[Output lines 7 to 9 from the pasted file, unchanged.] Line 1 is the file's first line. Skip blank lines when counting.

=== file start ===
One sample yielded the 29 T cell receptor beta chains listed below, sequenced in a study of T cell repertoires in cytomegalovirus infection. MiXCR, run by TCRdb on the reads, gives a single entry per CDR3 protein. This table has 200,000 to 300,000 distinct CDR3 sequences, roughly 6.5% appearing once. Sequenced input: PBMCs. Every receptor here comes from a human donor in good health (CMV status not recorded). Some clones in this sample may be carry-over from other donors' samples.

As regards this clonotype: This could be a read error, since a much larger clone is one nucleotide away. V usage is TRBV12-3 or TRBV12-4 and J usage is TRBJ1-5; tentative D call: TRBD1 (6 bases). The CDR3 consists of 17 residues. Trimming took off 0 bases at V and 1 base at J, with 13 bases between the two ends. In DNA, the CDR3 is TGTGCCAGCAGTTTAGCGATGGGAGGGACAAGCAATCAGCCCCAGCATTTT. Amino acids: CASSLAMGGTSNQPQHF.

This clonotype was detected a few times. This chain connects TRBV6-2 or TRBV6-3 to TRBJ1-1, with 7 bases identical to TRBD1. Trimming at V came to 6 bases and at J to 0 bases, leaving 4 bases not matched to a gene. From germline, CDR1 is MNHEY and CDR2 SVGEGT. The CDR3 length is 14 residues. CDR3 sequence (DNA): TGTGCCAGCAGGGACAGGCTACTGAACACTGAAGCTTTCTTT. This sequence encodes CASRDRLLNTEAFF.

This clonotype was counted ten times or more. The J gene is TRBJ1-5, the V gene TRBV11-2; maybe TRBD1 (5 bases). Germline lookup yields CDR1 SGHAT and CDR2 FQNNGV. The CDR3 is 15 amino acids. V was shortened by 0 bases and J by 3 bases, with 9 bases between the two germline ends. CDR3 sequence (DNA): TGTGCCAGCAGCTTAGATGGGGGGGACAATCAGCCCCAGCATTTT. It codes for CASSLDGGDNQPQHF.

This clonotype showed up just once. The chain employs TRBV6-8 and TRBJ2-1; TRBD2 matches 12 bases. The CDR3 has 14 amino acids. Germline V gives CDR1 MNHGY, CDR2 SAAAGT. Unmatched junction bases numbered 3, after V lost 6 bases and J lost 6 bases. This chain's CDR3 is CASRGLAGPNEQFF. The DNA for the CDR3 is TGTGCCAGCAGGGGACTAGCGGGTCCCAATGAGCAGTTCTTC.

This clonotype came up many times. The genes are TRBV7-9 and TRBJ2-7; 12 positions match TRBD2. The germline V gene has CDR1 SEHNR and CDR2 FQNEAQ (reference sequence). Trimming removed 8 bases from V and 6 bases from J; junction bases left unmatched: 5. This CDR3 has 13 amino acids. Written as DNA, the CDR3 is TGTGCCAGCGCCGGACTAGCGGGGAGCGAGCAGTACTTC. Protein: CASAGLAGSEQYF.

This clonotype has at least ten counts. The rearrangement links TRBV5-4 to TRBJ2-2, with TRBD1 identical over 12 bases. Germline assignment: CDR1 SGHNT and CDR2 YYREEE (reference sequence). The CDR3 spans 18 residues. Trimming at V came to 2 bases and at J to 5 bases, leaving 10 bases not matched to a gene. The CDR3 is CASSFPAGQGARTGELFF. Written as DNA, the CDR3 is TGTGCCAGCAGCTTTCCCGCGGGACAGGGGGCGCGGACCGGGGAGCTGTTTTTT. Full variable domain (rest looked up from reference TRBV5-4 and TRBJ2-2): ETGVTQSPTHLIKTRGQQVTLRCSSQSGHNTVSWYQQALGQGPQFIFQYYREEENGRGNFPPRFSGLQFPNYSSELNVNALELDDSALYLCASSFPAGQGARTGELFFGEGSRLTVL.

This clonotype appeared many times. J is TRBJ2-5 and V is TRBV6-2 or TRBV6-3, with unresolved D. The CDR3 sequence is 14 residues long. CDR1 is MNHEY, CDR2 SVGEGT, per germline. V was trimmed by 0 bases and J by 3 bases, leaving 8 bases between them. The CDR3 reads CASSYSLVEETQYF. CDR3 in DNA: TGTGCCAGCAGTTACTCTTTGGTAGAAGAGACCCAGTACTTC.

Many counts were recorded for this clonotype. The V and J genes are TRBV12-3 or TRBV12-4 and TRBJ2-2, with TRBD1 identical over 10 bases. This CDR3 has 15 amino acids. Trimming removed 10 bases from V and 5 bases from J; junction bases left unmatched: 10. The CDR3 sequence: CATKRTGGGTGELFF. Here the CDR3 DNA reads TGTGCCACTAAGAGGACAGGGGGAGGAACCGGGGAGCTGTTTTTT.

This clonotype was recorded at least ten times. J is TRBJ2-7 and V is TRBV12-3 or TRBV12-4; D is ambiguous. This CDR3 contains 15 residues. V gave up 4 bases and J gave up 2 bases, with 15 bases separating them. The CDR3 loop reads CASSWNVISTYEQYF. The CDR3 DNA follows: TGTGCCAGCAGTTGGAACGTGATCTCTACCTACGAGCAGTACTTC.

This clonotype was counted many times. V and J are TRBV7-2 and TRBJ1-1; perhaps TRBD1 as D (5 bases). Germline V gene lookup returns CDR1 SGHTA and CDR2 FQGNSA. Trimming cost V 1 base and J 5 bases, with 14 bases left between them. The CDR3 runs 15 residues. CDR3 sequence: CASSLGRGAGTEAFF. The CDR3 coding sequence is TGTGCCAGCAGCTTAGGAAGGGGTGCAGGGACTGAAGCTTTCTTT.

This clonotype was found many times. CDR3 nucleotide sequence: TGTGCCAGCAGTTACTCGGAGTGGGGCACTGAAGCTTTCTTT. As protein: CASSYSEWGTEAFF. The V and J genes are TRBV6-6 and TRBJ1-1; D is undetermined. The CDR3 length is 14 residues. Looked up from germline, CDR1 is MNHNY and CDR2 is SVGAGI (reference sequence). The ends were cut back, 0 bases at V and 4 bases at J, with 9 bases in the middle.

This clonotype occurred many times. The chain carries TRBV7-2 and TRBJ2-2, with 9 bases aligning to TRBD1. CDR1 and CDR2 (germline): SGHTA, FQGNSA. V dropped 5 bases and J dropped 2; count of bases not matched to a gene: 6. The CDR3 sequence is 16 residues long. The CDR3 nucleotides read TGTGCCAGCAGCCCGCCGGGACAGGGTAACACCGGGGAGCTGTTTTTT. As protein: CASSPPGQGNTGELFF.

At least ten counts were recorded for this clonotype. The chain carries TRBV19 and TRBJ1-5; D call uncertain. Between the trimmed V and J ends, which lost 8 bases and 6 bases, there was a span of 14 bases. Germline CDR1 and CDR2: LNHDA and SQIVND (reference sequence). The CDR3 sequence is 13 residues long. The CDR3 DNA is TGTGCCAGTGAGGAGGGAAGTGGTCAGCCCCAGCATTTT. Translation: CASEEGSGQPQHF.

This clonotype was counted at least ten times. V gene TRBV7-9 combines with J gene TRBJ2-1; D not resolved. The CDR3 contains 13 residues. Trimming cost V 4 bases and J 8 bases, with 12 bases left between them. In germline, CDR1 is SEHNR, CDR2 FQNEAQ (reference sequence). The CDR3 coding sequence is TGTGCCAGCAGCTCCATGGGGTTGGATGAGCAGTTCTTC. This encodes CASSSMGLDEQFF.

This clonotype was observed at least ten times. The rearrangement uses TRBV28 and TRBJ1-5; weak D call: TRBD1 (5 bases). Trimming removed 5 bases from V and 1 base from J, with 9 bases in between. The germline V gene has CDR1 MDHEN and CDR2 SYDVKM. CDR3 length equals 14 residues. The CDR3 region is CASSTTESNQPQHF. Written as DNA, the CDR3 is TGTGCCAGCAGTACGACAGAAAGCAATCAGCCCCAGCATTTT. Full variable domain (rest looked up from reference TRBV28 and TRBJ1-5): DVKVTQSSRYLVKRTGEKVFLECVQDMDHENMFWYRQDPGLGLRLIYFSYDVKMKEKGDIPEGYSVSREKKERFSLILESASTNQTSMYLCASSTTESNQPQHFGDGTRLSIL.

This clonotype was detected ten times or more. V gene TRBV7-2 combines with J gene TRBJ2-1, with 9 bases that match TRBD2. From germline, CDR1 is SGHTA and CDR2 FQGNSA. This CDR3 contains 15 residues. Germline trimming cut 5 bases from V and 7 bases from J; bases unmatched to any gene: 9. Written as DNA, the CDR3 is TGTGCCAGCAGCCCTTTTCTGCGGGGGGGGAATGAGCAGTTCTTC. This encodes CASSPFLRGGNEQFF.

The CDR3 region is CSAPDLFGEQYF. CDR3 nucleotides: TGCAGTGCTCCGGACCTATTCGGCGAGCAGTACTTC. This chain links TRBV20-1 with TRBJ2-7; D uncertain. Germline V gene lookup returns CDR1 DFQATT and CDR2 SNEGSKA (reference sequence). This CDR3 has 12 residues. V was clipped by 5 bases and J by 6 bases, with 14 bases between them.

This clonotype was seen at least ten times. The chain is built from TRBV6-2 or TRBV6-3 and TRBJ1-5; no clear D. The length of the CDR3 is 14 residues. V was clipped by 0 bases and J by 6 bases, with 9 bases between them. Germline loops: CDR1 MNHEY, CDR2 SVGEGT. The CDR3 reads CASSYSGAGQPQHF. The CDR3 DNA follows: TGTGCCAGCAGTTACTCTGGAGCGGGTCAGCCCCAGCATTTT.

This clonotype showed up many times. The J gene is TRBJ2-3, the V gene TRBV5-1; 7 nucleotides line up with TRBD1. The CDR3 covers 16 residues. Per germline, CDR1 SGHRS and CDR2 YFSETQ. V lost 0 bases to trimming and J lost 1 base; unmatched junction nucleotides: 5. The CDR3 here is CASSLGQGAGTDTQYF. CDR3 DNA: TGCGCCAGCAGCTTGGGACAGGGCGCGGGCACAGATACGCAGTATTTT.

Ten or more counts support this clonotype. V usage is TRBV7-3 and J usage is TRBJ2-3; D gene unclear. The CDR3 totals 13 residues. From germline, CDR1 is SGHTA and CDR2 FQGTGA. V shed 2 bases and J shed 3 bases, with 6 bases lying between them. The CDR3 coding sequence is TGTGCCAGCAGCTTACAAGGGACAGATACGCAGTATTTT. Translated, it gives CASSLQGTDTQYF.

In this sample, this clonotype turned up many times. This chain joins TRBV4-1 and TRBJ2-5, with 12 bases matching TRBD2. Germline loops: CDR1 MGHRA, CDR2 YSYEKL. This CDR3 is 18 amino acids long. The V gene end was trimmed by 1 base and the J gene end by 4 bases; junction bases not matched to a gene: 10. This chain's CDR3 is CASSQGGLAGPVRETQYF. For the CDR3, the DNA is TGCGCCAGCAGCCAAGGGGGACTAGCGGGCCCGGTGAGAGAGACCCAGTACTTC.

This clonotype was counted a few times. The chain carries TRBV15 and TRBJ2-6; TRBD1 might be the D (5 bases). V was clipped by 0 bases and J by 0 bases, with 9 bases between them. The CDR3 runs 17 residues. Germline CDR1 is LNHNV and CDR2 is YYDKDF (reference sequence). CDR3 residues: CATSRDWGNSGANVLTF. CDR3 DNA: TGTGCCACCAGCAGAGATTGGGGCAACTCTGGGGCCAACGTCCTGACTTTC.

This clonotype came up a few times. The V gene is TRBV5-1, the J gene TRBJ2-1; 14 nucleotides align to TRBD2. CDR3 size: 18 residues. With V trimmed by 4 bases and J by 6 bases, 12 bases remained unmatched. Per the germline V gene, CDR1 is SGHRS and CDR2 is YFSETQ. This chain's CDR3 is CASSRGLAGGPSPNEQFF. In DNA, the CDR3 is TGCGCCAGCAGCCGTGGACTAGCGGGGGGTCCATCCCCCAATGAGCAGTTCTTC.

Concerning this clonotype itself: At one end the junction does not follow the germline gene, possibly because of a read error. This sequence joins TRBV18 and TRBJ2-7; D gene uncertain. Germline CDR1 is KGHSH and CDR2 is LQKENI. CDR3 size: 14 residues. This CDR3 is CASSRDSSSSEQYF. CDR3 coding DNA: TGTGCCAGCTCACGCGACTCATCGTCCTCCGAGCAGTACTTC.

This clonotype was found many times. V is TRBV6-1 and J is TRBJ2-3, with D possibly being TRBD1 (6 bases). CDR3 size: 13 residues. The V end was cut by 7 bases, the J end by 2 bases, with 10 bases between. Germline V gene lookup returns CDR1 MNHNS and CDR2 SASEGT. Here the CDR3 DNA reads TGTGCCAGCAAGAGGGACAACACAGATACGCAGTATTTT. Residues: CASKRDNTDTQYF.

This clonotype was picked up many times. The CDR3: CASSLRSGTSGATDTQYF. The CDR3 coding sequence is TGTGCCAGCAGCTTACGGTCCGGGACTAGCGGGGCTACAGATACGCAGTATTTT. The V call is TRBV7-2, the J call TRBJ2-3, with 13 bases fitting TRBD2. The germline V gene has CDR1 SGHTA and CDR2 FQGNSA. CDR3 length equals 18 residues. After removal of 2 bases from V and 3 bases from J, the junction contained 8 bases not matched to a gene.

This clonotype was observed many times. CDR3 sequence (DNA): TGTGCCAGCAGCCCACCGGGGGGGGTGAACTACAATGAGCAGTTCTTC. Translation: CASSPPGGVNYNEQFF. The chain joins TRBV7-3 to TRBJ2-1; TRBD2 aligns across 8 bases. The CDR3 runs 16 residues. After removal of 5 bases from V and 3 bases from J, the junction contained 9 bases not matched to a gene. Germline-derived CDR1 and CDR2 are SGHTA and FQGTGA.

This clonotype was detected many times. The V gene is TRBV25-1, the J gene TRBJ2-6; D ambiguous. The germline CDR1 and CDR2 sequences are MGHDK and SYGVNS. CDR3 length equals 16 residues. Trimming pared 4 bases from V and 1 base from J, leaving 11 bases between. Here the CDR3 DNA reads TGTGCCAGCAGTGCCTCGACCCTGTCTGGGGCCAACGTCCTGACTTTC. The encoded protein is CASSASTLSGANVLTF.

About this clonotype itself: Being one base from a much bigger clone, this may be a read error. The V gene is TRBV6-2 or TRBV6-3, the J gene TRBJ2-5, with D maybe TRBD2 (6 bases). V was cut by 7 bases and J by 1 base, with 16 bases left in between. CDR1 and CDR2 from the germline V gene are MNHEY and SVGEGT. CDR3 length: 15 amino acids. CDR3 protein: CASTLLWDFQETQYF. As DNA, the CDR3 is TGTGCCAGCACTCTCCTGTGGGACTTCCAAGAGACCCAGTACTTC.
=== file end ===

This clonotype has at least ten counts. The rearrangement links TRBV5-4 to TRBJ2-2, with TRBD1 identical over 12 bases. Germline assignment: CDR1 SGHNT and CDR2 YYREEE (reference sequence). The CDR3 spans 18 residues. Trimming at V came to 2 bases and at J to 5 bases, leaving 10 bases not matched to a gene. The CDR3 is CASSFPAGQGARTGELFF. Written as DNA, the CDR3 is TGTGCCAGCAGCTTTCCCGCGGGACAGGGGGCGCGGACCGGGGAGCTGTTTTTT. Full variable domain (rest looked up from reference TRBV5-4 and TRBJ2-2): ETGVTQSPTHLIKTRGQQVTLRCSSQSGHNTVSWYQQALGQGPQFIFQYYREEENGRGNFPPRFSGLQFPNYSSELNVNALELDDSALYLCASSFPAGQGARTGELFFGEGSRLTVL.

This clonotype appeared many times. J is TRBJ2-5 and V is TRBV6-2 or TRBV6-3, with unresolved D. The CDR3 sequence is 14 residues long. CDR1 is MNHEY, CDR2 SVGEGT, per germline. V was trimmed by 0 bases and J by 3 bases, leaving 8 bases between them. The CDR3 reads CASSYSLVEETQYF. CDR3 in DNA: TGTGCCAGCAGTTACTCTTTGGTAGAAGAGACCCAGTACTTC.

Many counts were recorded for this clonotype. The V and J genes are TRBV12-3 or TRBV12-4 and TRBJ2-2, with TRBD1 identical over 10 bases. This CDR3 has 15 amino acids. Trimming removed 10 bases from V and 5 bases from J; junction bases left unmatched: 10. The CDR3 sequence: CATKRTGGGTGELFF. Here the CDR3 DNA reads TGTGCCACTAAGAGGACAGGGGGAGGAACCGGGGAGCTGTTTTTT.